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Homemiddle eastUS-Iran relations from 1953 coup to 2023 prisoner swap deal

US-Iran relations from 1953 coup to 2023 prisoner swap deal

DUBAI – Iran has agreed with Washington to free five U.S. citizens in exchange for the transfer of $6 billion in frozen Iranian assets in South Korea to banks in Qatar and the release of a similar number of Iranians held in the United States.

The deal would remove a major irritant between Iran and the U.S., whose animosity dates back to the Central Intelligence Agency’s orchestration of the overthrow of Iran’s popular Prime Minister Mohammed Mossadegh in 1953 and restoration of the Shah, Mohammed Reza Pahlavi, who became a staunch U.S. ally.

Following is a chronology of major events in relations between the Iran and the United States:

1953 – The CIA helps orchestrate overthrow of Iran’s popular Prime Minister Mohammed Mossadegh, restoring to power Shah Mohammed Reza Pahlavi.

1957 – The U.S. and Iran sign an agreement on civil nuclear cooperation.

1967 – The U.S. provides Iran with a nuclear reactor along with weapons-grade 93 percent enriched uranium fuel.

1968 – Iran signs the Nuclear Non-Proliferation Treaty which permits it to have a civil nuclear program in return for a commitment not to acquire nuclear weapons.

1979 – Iran’s Islamic Revolution forces U.S.-backed shah to flee, Ayatollah Ruhollah Khomeini returns from exile and becomes supreme religious guide. Fundamentalist students seize the U.S. Embassy in Tehran and hold staff hostage.

1980 – The U.S. cuts diplomatic ties with Iran, seizes Iranian assets and bans most trade with it; hostage rescue mission ordered by President Jimmy Carter fails.

1981 – Iran releases 52 U.S. hostages minutes after Carter steps down and Ronald Reagan is inaugurated as U.S. president.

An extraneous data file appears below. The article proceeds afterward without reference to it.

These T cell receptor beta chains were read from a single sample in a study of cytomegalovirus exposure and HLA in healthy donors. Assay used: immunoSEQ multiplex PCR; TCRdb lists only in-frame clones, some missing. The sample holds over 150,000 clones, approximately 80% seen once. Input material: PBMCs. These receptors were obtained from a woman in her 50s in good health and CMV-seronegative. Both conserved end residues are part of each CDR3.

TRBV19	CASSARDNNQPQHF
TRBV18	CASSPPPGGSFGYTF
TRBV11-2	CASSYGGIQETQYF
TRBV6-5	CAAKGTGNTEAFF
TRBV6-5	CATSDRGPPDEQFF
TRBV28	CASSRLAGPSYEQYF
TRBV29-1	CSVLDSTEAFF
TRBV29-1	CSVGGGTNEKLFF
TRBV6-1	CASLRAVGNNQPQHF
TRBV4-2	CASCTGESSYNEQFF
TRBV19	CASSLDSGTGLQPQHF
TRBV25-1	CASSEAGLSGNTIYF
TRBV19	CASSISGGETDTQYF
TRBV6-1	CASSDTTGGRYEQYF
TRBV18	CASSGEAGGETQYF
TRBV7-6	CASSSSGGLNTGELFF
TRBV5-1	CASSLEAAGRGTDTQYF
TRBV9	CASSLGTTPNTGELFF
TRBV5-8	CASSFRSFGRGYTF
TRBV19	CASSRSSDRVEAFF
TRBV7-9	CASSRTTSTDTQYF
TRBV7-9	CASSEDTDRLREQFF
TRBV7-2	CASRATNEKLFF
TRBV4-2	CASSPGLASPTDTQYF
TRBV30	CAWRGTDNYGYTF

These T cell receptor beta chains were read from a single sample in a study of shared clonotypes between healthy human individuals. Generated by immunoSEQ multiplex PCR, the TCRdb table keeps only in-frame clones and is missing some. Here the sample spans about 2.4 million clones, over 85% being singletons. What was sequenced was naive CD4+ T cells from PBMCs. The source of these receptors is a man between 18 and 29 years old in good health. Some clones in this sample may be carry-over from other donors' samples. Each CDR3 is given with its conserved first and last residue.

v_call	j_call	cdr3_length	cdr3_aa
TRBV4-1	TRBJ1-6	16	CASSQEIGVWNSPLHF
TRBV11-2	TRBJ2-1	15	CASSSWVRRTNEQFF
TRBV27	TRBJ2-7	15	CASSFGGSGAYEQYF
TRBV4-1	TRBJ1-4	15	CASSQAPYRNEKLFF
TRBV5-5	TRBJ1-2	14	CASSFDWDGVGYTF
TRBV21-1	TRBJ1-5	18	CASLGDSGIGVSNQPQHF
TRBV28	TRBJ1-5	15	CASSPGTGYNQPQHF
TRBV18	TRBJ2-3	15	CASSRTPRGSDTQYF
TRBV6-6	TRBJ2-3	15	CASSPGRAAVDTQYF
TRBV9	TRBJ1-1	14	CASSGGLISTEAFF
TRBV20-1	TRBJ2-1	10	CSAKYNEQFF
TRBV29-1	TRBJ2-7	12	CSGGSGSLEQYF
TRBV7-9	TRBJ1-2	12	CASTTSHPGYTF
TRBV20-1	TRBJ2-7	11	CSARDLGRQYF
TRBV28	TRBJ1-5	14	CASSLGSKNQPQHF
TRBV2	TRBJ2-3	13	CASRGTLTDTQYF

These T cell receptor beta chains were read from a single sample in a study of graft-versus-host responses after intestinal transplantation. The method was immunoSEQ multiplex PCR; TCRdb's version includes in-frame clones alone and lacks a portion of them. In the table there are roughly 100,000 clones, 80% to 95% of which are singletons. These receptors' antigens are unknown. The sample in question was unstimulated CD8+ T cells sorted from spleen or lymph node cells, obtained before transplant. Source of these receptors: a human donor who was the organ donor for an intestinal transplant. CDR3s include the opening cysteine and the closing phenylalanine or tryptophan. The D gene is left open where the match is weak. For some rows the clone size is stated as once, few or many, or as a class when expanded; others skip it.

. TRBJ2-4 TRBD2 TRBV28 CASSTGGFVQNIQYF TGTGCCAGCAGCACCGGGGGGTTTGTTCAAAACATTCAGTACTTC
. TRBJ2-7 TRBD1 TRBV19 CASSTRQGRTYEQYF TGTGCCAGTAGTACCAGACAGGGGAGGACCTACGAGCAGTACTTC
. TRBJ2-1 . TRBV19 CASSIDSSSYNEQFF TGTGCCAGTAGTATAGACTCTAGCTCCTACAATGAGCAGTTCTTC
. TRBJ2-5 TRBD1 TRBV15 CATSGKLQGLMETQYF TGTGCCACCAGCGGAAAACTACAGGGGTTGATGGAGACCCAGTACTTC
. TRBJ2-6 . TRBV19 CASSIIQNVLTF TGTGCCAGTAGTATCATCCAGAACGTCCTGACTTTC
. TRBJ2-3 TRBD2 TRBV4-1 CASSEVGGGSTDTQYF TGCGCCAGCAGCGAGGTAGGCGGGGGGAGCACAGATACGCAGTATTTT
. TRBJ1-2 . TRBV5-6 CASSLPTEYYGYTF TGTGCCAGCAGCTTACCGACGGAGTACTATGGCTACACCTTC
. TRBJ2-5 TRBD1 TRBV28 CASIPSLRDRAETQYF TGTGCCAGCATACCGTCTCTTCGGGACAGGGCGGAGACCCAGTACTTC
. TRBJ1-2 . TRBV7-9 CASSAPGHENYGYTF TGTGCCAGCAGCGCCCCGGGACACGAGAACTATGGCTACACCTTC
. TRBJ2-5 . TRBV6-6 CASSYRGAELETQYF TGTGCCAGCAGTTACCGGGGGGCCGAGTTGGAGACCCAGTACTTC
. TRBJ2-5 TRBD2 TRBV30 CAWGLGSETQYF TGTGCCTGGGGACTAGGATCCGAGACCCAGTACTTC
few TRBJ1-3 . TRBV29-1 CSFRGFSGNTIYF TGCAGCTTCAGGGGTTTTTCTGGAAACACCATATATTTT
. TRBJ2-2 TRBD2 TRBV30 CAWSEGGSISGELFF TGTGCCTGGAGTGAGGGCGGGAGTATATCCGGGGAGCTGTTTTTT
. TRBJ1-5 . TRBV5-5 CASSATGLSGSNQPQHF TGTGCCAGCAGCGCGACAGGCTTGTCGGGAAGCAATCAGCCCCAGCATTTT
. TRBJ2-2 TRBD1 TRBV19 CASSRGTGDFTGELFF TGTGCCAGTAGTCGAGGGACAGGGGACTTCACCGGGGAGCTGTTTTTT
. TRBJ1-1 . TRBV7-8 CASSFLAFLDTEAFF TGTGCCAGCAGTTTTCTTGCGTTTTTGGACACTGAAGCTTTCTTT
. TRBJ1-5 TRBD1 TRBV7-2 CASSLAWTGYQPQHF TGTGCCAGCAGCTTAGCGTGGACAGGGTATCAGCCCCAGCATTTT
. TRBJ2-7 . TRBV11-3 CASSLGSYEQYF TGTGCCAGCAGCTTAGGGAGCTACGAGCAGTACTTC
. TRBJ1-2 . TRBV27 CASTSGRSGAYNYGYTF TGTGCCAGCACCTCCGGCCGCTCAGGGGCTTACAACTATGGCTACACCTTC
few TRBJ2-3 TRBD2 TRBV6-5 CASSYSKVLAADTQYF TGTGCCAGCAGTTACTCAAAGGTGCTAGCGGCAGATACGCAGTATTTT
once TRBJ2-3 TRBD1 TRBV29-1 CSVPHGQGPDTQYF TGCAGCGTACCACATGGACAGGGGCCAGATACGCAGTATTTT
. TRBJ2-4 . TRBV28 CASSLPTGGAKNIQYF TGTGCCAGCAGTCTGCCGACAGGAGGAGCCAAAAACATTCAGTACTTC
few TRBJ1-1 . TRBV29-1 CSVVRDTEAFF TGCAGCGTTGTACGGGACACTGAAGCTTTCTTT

1984 – U.S. lists Iran as a state sponsor of terrorism.

1986 – Reagan reveals secret arms deal with Tehran in violation of U.S. arms embargo.

1988 – U.S. warship Vincennes mistakenly shoots down Iranian passenger plane over the Gulf, killing all 290 aboard.

2002 – President George W. Bush declares Iran, Iraq, North Korea an “axis of evil.” U.S. officials accuse Tehran of operating secret nuclear weapons program.

2009 – Britain, France and the United States announce that Iran is building a secret uranium-enrichment site at Fordow.

2012 – U.S. law gives President Barack Obama the power to sanction foreign banks if they fail to significantly reduce imports of Iranian oil. Iranian oil sales drop, sparking an economic downturn.

U.S. and Iranian officials begin secret talks, which intensify in 2013, on the nuclear issue.

2013 – Hassan Rouhani is elected Iran’s president on platform of improving Iran’s relations with the world and its economy.

2015 – Iran and six major powers reach a nuclear agreement, under which Tehran agrees to curb its nuclear work in return for sanctions relief.

2018 – President Donald Trump withdraws from the nuclear deal in May, and reimposes crippling economic sanctions on Iran.

2019 – The U.S. designates the Islamic Revolutionary Guard Corps a “terrorist organization” in April.

Iran says in May it will increase enriched uranium production, bucking its commitments under the nuclear accord.

Saudi Arabia’s state-run oil company is attacked in September by drones and missiles believed to be from Iran; Tehran denies involvement.

2020 – Iran vows harsh revenge after a U.S. air strike in Baghdad kills special forces commander Qassem Soleimani, architect of Iran’s military influence in the Middle East.

2021 – U.S. and Iranian officials hold six rounds of indirect nuclear talks in Vienna between April and June. A new round begins on Nov. 29 after a five-month hiatus triggered by the election of Iran’s hardline president Ebrahim Raisi.

2022 – Indirect talks between Tehran and Washington stall in September, leading both sides to sketch out steps that could free some detained U.S. citizens and unfreeze some Iranian assets abroad.

2023 – In August, Iran and the United States agree a prisoner swap and the unfreezing of $6 billion of Iranian assets in South Korea. REUTERS

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